There is no doubt that this year’s election was a decisive one. Predictions cast victories for both candidates and from extremely close to landslides for each. Ultimately, a major factor in deciding the election was the demographic of the electorate – those who do actually vote.

Historically, those under 30 have had the lowest turnout rates. This year about 19 percent of the votes cast were by 18-30 year olds, perhaps enough to have made a difference. Some on the younger end of this are in the unique position of voting as high school students.

“I felt that it was my obligation to vote,” said Jurien Garrison, an 18-year-old senior at Scarborough High School. “My parents always taught me the value of what it means to live in America and how special it is to have a say.”

These student voters were enthusiastic not only to be able to vote for the first time, but also to cast their ballot in a particularly important election. In Maine, with the presidential and Senate races and same-sex marriage initiative, voter turnout was expected to be as high as 70 or 80 percent.

“The experience was really cool,” Garrison said. His parents wanted him to vote absentee to avoid lines, but he chose instead to vote in person for the experience of “seeing the crowds and shaking local politicians’ hands.”

“It was a good experience and makes me feel like I made a contribution,” said Jake Alofs, also a Scarborough senior.

Not every voter enjoyed this experience. Senior Aaron Ravin said that it was “intimidating to have all the candidates just waiting for you when you got there.” His voting booth then did not have a pen, and he was lucky to have had his own.

“I honestly didn’t enjoy it that much,” he said. All three were interviewed on Election Day, after voting but before the results were in.

Ravin did not follow any issues or races in particular, although he did watch two of the presidential debates. “Those were annoying,” he said. “It’s basically pointing fingers and saying the other is lying.” Question 1 was the only issue he knew much about, other than the presidential race.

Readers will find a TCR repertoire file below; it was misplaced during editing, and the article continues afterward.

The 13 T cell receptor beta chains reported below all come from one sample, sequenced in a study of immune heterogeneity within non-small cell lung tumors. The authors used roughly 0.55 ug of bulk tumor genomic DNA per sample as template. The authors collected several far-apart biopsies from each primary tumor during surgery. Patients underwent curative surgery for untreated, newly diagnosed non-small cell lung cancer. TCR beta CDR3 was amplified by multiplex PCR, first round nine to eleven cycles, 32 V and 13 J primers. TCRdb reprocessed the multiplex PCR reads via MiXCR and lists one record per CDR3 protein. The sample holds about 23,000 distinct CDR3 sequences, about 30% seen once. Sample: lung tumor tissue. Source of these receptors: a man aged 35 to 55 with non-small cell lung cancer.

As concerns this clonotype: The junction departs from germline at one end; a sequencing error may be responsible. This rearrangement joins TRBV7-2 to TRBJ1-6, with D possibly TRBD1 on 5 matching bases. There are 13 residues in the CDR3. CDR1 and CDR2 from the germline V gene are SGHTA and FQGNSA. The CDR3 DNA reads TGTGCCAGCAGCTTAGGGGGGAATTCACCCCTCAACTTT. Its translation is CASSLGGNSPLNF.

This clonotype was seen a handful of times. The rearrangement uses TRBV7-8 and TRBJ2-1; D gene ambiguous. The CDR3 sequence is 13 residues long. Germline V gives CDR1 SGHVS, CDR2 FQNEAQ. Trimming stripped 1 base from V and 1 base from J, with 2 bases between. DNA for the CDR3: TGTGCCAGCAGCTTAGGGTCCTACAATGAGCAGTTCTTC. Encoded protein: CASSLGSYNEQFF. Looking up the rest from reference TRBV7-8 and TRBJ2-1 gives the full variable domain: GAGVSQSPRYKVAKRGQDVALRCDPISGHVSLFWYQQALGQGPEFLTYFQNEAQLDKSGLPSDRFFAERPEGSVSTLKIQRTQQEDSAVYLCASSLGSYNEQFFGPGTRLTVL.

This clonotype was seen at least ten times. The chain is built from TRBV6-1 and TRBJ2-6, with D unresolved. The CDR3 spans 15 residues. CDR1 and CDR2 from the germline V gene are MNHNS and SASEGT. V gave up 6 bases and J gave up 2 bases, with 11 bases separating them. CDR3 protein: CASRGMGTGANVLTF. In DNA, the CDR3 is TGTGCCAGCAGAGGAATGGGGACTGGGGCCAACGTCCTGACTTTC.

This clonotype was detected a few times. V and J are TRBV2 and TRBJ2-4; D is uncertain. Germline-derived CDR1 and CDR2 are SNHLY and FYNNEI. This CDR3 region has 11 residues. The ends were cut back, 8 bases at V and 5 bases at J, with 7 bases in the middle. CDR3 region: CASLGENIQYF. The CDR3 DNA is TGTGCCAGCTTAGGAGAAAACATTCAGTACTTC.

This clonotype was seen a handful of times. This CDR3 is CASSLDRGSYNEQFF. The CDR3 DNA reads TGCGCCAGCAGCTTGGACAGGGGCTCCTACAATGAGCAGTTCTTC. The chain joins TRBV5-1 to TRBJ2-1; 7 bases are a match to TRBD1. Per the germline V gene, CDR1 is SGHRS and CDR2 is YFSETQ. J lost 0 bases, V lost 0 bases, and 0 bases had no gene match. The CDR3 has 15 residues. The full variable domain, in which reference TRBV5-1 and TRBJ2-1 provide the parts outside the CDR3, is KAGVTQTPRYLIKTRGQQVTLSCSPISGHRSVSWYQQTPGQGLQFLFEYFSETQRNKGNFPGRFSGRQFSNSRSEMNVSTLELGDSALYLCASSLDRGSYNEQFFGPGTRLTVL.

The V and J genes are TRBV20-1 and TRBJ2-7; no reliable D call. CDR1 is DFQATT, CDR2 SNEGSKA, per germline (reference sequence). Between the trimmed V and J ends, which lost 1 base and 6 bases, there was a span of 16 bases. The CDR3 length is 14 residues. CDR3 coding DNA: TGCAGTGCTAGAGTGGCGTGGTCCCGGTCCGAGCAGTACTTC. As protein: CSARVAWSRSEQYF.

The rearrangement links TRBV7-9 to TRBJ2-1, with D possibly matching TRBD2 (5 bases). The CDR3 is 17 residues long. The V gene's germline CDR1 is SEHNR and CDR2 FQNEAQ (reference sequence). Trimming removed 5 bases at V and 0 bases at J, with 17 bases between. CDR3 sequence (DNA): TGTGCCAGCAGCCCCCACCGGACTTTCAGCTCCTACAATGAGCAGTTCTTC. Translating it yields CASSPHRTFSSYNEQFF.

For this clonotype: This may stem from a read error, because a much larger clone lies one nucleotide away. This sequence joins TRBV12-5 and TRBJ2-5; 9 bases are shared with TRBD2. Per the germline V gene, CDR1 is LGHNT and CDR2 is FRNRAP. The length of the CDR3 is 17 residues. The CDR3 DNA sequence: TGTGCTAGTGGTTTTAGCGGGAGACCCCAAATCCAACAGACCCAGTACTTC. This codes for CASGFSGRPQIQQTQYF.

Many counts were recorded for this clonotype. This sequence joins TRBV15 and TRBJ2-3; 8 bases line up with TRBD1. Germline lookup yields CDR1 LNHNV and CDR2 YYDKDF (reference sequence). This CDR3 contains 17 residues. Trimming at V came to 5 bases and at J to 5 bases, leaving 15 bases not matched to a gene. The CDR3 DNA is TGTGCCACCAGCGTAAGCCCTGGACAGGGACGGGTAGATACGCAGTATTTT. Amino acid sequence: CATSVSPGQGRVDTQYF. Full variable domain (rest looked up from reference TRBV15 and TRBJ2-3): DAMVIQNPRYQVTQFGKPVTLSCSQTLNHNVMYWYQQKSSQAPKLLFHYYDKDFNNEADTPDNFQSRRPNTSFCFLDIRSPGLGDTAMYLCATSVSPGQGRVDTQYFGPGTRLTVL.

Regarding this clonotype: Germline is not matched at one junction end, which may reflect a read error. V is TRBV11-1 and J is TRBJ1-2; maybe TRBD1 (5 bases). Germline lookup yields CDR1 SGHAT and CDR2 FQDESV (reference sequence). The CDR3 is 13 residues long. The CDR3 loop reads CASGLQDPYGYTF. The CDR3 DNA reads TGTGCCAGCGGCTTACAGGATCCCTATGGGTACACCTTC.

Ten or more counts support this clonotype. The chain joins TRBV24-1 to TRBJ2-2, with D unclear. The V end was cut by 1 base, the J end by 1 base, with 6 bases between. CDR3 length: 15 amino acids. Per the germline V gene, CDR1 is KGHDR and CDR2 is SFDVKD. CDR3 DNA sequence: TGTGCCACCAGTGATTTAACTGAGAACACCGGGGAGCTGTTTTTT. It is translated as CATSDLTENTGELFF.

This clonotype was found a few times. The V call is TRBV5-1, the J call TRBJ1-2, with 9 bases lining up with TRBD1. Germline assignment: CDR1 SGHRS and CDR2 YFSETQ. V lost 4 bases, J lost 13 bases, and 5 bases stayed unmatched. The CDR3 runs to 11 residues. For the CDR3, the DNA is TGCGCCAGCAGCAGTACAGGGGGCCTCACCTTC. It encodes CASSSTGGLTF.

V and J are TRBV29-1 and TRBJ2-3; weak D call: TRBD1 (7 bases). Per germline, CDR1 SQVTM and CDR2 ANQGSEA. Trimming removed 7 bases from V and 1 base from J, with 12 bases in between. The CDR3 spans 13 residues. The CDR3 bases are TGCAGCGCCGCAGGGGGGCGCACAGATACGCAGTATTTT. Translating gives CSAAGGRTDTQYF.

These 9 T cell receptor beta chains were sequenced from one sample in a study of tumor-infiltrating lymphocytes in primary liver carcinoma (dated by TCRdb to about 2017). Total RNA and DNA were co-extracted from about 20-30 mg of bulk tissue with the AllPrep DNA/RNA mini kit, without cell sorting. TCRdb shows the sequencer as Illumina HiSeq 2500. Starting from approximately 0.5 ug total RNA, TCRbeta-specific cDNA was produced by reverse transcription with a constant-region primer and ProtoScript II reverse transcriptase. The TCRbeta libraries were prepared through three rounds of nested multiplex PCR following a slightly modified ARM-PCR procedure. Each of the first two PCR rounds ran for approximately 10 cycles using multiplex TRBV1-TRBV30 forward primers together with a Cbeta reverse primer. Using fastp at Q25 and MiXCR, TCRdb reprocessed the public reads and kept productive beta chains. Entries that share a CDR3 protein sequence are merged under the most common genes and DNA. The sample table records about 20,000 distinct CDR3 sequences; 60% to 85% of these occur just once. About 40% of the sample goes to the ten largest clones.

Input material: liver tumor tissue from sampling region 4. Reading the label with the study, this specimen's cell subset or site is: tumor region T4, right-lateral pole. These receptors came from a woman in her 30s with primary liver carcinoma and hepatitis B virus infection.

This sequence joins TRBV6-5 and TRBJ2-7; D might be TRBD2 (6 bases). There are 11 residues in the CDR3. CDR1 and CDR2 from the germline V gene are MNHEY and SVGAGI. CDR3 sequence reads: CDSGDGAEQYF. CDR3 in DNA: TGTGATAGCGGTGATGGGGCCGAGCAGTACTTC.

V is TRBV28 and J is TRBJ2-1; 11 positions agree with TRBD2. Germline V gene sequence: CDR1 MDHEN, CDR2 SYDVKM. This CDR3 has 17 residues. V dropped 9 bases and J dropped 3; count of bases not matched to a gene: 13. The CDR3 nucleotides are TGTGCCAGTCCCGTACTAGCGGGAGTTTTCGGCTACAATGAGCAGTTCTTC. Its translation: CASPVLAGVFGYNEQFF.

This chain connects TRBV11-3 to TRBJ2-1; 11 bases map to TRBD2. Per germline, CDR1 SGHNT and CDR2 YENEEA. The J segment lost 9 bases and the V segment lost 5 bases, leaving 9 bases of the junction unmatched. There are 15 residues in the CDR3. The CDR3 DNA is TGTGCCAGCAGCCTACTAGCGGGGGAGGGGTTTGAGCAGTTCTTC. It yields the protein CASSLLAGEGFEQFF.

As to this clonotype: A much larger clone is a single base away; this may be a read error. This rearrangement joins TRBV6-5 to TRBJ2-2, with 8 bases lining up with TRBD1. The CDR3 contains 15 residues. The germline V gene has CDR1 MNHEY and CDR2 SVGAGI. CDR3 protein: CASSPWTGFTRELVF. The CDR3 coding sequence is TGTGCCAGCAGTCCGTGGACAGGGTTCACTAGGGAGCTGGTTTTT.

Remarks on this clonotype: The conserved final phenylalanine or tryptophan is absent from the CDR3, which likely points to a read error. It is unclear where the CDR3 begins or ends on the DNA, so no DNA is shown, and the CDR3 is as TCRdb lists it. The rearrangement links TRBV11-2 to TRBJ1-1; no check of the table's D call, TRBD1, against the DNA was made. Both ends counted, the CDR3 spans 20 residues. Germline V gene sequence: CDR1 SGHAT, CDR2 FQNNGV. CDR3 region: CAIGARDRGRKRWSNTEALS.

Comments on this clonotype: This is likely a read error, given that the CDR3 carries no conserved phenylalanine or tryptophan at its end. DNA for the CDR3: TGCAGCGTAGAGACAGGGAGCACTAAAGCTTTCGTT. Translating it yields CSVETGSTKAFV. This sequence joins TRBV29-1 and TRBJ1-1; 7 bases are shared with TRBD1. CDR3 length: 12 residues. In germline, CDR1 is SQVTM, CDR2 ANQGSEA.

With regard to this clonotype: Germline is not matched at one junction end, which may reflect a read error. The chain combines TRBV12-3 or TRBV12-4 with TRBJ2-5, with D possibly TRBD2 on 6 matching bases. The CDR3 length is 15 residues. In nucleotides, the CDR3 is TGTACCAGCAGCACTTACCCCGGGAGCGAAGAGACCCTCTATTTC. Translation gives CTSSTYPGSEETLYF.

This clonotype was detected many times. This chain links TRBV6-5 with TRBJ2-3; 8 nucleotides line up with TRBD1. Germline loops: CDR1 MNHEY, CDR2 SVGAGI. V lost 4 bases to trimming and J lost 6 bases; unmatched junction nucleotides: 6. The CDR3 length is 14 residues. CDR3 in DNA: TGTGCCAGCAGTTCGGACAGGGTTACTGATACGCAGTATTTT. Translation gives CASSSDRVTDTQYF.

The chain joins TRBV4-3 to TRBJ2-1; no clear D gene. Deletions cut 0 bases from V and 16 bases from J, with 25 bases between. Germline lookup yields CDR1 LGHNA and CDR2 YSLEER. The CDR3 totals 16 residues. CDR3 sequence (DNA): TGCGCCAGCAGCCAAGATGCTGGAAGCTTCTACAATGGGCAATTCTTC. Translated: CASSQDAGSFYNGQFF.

Garrison mostly followed the presidential candidates, while Alofs was interested in the Senate race, won by former Gov. Angus King. “It’s a big step to have an independent senator,” he said, although he did add that if it had not been a presidential election he would not have voted.

One thing all three agree upon, however, is the value of casting a ballot.

“I’m glad I voted,” Alofs said. “I wanted to make a difference. Every vote counts.”

“I feel proud to have used my right to form my own political opinion and to stand by it as a young voter trying to better this country,” said Garrison. “The opportunity to vote in this election has encouraged me to get young people like myself involved in politics.”

Enthusiasm was so high, in fact, that no students could be found who were eligible to vote but chose not to. Were this trend to spread, it would drastically change the method of campaigns. The turnout of groups such as young voters and minority ethnic groups can change the course of elections.

Even Ravin’s negative experience will not affect his decision to vote in the future. Speaking about the why he chose to vote, he said that he thinks “every eligible American citizen should feel the responsibility of helping determine the leaders of our country, state, and town and also help decide on important issues that have been redirected to the people.”

Ultimately, he said, it is a civic duty to vote. “It’s not only a right, but a responsibility.”

Ali Pelczar is a senior at Scarborough High School.


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